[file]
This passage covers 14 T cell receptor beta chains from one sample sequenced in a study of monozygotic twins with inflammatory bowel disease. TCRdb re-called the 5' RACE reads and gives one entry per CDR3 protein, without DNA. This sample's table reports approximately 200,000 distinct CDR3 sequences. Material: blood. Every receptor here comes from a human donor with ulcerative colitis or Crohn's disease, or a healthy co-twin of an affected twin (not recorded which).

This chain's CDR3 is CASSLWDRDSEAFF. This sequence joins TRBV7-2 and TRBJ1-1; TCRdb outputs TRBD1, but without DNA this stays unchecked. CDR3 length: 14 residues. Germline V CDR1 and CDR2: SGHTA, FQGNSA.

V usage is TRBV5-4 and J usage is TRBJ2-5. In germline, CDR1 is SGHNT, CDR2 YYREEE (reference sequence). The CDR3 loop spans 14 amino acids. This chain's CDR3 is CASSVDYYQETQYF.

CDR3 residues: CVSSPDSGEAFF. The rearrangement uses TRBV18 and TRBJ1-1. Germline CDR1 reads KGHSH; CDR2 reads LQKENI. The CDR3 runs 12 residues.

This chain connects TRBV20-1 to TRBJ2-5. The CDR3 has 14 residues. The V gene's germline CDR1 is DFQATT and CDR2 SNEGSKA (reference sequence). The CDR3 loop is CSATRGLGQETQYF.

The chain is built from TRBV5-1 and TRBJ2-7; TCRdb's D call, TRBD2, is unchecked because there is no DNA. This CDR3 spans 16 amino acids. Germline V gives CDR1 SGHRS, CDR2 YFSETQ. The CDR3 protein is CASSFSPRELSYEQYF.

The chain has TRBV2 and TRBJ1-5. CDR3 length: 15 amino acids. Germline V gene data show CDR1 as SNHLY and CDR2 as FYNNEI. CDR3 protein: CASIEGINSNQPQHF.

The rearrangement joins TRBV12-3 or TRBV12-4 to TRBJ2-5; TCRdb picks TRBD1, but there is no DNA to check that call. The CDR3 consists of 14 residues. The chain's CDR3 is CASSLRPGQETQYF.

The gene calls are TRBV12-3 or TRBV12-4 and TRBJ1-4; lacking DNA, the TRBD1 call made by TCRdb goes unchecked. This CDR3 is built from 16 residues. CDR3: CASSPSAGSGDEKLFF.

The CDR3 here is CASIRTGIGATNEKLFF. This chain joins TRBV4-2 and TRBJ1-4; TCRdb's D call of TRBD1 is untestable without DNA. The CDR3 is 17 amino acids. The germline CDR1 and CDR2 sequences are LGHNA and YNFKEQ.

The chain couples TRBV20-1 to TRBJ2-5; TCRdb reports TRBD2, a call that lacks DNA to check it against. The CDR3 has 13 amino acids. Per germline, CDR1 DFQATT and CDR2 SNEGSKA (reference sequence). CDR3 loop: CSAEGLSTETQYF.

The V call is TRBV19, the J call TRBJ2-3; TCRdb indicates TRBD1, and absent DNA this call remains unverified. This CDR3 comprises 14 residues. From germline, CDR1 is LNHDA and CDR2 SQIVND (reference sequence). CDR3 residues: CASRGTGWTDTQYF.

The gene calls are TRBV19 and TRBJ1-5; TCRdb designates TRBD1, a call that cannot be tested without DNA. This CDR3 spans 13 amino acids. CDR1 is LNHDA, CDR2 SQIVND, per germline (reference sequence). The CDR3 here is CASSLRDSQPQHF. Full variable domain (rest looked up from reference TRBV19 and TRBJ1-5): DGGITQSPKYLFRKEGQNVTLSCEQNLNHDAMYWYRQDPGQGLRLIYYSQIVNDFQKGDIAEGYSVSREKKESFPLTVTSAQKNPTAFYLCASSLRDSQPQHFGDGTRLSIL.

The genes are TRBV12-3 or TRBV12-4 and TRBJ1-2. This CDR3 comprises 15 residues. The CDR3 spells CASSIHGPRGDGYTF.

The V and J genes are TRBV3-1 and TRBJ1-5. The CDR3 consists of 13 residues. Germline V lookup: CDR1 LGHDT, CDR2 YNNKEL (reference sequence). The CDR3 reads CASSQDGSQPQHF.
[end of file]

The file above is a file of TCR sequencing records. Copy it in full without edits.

This passage covers 14 T cell receptor beta chains from one sample sequenced in a study of monozygotic twins with inflammatory bowel disease. TCRdb re-called the 5' RACE reads and gives one entry per CDR3 protein, without DNA. This sample's table reports approximately 200,000 distinct CDR3 sequences. Material: blood. Every receptor here comes from a human donor with ulcerative colitis or Crohn's disease, or a healthy co-twin of an affected twin (not recorded which).

This chain's CDR3 is CASSLWDRDSEAFF. This sequence joins TRBV7-2 and TRBJ1-1; TCRdb outputs TRBD1, but without DNA this stays unchecked. CDR3 length: 14 residues. Germline V CDR1 and CDR2: SGHTA, FQGNSA.

V usage is TRBV5-4 and J usage is TRBJ2-5. In germline, CDR1 is SGHNT, CDR2 YYREEE (reference sequence). The CDR3 loop spans 14 amino acids. This chain's CDR3 is CASSVDYYQETQYF.

CDR3 residues: CVSSPDSGEAFF. The rearrangement uses TRBV18 and TRBJ1-1. Germline CDR1 reads KGHSH; CDR2 reads LQKENI. The CDR3 runs 12 residues.

This chain connects TRBV20-1 to TRBJ2-5. The CDR3 has 14 residues. The V gene's germline CDR1 is DFQATT and CDR2 SNEGSKA (reference sequence). The CDR3 loop is CSATRGLGQETQYF.

The chain is built from TRBV5-1 and TRBJ2-7; TCRdb's D call, TRBD2, is unchecked because there is no DNA. This CDR3 spans 16 amino acids. Germline V gives CDR1 SGHRS, CDR2 YFSETQ. The CDR3 protein is CASSFSPRELSYEQYF.

The chain has TRBV2 and TRBJ1-5. CDR3 length: 15 amino acids. Germline V gene data show CDR1 as SNHLY and CDR2 as FYNNEI. CDR3 protein: CASIEGINSNQPQHF.

The rearrangement joins TRBV12-3 or TRBV12-4 to TRBJ2-5; TCRdb picks TRBD1, but there is no DNA to check that call. The CDR3 consists of 14 residues. The chain's CDR3 is CASSLRPGQETQYF.

The gene calls are TRBV12-3 or TRBV12-4 and TRBJ1-4; lacking DNA, the TRBD1 call made by TCRdb goes unchecked. This CDR3 is built from 16 residues. CDR3: CASSPSAGSGDEKLFF.

The CDR3 here is CASIRTGIGATNEKLFF. This chain joins TRBV4-2 and TRBJ1-4; TCRdb's D call of TRBD1 is untestable without DNA. The CDR3 is 17 amino acids. The germline CDR1 and CDR2 sequences are LGHNA and YNFKEQ.

The chain couples TRBV20-1 to TRBJ2-5; TCRdb reports TRBD2, a call that lacks DNA to check it against. The CDR3 has 13 amino acids. Per germline, CDR1 DFQATT and CDR2 SNEGSKA (reference sequence). CDR3 loop: CSAEGLSTETQYF.

The V call is TRBV19, the J call TRBJ2-3; TCRdb indicates TRBD1, and absent DNA this call remains unverified. This CDR3 comprises 14 residues. From germline, CDR1 is LNHDA and CDR2 SQIVND (reference sequence). CDR3 residues: CASRGTGWTDTQYF.

The gene calls are TRBV19 and TRBJ1-5; TCRdb designates TRBD1, a call that cannot be tested without DNA. This CDR3 spans 13 amino acids. CDR1 is LNHDA, CDR2 SQIVND, per germline (reference sequence). The CDR3 here is CASSLRDSQPQHF. Full variable domain (rest looked up from reference TRBV19 and TRBJ1-5): DGGITQSPKYLFRKEGQNVTLSCEQNLNHDAMYWYRQDPGQGLRLIYYSQIVNDFQKGDIAEGYSVSREKKESFPLTVTSAQKNPTAFYLCASSLRDSQPQHFGDGTRLSIL.

The genes are TRBV12-3 or TRBV12-4 and TRBJ1-2. This CDR3 comprises 15 residues. The CDR3 spells CASSIHGPRGDGYTF.

The V and J genes are TRBV3-1 and TRBJ1-5. The CDR3 consists of 13 residues. Germline V lookup: CDR1 LGHDT, CDR2 YNNKEL (reference sequence). The CDR3 reads CASSQDGSQPQHF.